Near Shabbona in DeKalb County, Illinois — The American Midwest (Great Lakes)
Around 1800, Shab-eh-ney was part of an Ottawa hunting party that wandered into a Potawatomi camp near the southern shore of Lake Michigan. All of the Ottawa returned to their own village, except Shab-eh-nay, who stayed through the winter.
Within a year he married Pa-kwuk-no-quah (Pokanoka), daughter of Spotka, Chief of the Potawatoni. His band grew crops such as corn and beans, and hunting animals from deer to prairie chickens. Shab-eh-nay and the Potawatomi lived peacefully on their ancestral homeland.
Shab-eh-nay fought with the British against the Americans in the War of 1812. He was second in command to Tecumseh. When Tecumseh was killed, Shab-eh-nay made a vow that if he were to escape death or capture; he would seek a path of peace – which he did
Shab-eh-ney returned to his Potawatomi village, located in Southern DeKalb County. Shortly thereafter Chief Spotka died, and Shab-eh-nay was elected Chief, not only because of his marriage to Spotka's daughter, but because of his leadership, courage and diplomacy. He also became a peace chief for the “Three Fires Nation”, a group including Potawatomi, Ottawa and Chippewa, deciding questions of tribal law and settling squabbles between Indians and the settlers.
Shab-eh-nay was interested in the welfare of both Indians and settlers. The newcomers taught him how to grow better crops and Shab-eh-nay shared his knowledge of nature – especially the medicinal powers of plants.
In 1827, the Winnebago planned an attack on the frontier village of Chicago; Shab-eh-nay rode to Fort Chicago to warn the white men. In 1832, he made a heroic ride when Blackhawk planned a raid to reclaim Indian land. The 54 year old Potawatomi Chief rode 48 hours to warn settlers through unmapped forest and vast prairies to prevent bloodshed of both settlers and Indians.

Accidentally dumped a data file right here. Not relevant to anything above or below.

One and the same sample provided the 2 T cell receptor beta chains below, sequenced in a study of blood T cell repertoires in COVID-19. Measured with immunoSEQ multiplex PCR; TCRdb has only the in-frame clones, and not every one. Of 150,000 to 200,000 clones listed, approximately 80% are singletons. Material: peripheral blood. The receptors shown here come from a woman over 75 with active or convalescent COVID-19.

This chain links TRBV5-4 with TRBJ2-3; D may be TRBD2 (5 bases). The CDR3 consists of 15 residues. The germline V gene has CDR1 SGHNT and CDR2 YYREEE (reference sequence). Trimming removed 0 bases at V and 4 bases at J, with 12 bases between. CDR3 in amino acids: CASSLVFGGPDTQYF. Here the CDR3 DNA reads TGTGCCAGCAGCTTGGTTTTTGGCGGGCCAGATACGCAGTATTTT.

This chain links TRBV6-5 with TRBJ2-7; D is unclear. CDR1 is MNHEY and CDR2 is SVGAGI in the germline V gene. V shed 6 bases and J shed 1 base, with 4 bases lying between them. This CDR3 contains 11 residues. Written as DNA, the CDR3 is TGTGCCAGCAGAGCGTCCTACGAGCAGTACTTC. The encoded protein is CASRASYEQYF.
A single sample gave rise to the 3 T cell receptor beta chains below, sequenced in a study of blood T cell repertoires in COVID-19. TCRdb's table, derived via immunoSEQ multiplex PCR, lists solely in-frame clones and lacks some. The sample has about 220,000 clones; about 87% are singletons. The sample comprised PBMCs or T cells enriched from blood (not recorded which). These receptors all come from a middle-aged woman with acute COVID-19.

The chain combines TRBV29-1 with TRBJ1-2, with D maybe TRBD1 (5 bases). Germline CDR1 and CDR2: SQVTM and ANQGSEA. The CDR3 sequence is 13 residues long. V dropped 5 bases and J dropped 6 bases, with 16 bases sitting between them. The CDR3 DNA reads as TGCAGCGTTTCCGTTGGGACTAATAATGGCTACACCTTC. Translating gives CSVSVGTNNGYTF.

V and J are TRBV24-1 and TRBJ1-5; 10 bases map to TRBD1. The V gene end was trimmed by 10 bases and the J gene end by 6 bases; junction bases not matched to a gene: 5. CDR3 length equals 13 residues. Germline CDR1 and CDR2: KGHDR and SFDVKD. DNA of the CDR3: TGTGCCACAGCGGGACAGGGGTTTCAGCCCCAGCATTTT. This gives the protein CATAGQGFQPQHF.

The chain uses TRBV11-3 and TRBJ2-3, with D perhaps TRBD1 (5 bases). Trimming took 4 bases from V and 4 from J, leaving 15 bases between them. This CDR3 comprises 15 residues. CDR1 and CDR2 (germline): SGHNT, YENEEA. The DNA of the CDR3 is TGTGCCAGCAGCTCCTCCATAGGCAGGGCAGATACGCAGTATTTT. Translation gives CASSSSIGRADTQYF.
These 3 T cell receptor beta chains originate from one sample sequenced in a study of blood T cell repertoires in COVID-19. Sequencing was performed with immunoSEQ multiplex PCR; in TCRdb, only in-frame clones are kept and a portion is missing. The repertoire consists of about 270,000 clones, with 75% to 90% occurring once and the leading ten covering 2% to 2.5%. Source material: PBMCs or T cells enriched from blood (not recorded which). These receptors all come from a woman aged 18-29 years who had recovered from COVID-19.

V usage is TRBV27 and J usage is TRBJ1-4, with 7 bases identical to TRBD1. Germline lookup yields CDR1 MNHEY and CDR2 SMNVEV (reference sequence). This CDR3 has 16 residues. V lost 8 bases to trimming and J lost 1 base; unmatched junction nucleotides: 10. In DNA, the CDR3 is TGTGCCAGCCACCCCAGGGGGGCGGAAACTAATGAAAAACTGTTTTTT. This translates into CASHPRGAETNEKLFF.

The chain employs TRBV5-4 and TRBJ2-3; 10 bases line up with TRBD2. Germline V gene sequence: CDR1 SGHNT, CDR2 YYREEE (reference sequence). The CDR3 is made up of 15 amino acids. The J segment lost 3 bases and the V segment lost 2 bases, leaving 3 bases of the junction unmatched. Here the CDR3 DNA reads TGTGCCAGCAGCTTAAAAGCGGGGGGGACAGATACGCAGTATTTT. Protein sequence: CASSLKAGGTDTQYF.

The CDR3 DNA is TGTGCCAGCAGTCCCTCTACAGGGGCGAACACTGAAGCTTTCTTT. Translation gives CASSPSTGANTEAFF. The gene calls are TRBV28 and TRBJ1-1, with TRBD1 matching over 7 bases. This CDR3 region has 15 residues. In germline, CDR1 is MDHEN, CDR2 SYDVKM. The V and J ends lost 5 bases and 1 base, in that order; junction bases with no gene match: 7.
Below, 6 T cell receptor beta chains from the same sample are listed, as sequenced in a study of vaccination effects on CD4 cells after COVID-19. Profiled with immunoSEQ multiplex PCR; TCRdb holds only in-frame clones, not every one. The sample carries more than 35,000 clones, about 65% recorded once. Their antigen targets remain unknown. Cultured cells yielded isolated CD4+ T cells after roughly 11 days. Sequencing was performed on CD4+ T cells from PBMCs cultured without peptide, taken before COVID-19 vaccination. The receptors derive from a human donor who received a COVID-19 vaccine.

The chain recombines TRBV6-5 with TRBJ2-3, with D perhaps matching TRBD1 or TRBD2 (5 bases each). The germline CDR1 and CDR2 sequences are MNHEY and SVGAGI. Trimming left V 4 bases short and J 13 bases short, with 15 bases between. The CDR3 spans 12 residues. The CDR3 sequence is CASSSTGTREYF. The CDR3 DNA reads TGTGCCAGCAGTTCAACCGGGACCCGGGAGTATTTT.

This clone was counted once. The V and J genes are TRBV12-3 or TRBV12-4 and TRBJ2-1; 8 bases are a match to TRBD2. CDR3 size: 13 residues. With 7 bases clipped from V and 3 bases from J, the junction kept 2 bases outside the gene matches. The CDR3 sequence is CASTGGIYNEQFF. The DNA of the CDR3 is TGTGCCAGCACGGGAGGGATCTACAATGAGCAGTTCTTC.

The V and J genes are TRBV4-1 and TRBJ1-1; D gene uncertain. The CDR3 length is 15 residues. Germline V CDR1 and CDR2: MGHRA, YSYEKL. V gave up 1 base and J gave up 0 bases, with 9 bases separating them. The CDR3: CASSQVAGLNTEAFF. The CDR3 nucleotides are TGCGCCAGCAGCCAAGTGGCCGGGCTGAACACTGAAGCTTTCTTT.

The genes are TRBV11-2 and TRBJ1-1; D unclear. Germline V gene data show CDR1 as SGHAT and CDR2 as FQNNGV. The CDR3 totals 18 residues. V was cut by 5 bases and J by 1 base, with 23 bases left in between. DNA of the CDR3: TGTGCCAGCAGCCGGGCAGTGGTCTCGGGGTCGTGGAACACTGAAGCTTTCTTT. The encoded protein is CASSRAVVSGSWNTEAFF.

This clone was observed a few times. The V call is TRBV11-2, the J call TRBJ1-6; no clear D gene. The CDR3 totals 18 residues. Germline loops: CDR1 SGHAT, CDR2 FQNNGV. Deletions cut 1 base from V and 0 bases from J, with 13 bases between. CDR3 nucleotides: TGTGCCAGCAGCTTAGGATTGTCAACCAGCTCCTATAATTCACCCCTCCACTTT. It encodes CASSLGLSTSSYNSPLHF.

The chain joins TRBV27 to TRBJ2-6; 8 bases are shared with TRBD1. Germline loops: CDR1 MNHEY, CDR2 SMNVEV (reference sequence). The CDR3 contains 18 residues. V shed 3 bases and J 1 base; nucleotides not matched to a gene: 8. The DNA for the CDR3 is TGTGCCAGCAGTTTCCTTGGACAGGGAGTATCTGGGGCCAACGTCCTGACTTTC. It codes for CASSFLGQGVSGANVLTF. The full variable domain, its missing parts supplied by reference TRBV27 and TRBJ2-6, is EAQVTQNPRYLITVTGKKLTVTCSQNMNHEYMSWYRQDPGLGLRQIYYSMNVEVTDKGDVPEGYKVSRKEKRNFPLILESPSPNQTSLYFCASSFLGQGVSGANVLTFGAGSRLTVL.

In gratitude for his peacemaking efforts, the United States, in Article III of the 1829 Treaty of Prairie du Chien, reserved 1,280 acres of land for Chief Shab-eh-nay and his Band. These lands were historically occupied by the Potawatomi in what is now DeKalb County,
On this reserved Tribal land, which includes the site of this sign, the Chief Shabbona Forest Preserve, the Shabbona Lake State Park, and nearby Village of Shabbona (which all bear his name), Shab-eh-nay and his family lived from 1836-1845. But, because Shab-eh-nay made trips west of the Mississippi to visit relatives, the land was declared forfeited and sold to settlers in 1849.
The Chief felt deeply betrayed when he returned to discover his land sold. For 7 years he wandered with his family until a 20 acre tract was bought and given to him by supportive settlers near Morris. Although a cabin was erected for him there, he preferred to eat and sleep beneath the big sky under the watchful eye of the “Great Spirit”.
Shab-eh-nay died in 1859 and is buried alongside his wife, Pa-kwuk-no-quah at Evergreen Cemetery in Morris.
Topics and series. This historical marker is listed in this topic list: Native Americans. In addition, it is included in the Black Hawk War series list. A significant historical year for this entry is 1775.
Location. 41° 45.375′ N, 88° 51.258′ W. Marker is near Shabbona, Illinois, in DeKalb County. Marker can be reached from Chief Shabbona County Forest Preserve half a mile south of Preserve Road. Touch for map. Touch for directions.
Other nearby markers. At least 1 other marker is within walking distance of this marker. Shabbona (approx. 0.9 miles away).
Also see . . . Chief Benjamin Shabbona. From Find-A-Grave (Submitted on March 27, 2017, by Steve Masler of Memphis, Tennessee.)
Credits. This page was last revised on October 14, 2019. It was originally submitted on October 25, 2014, by Bill Kirchner of Tucson, Arizona. This page has been viewed 743 times since then and 32 times this year. Photos: 1, 2, 3, 4. submitted on October 25, 2014, by Bill Kirchner of Tucson, Arizona. • Al Wolf was the editor who published this page.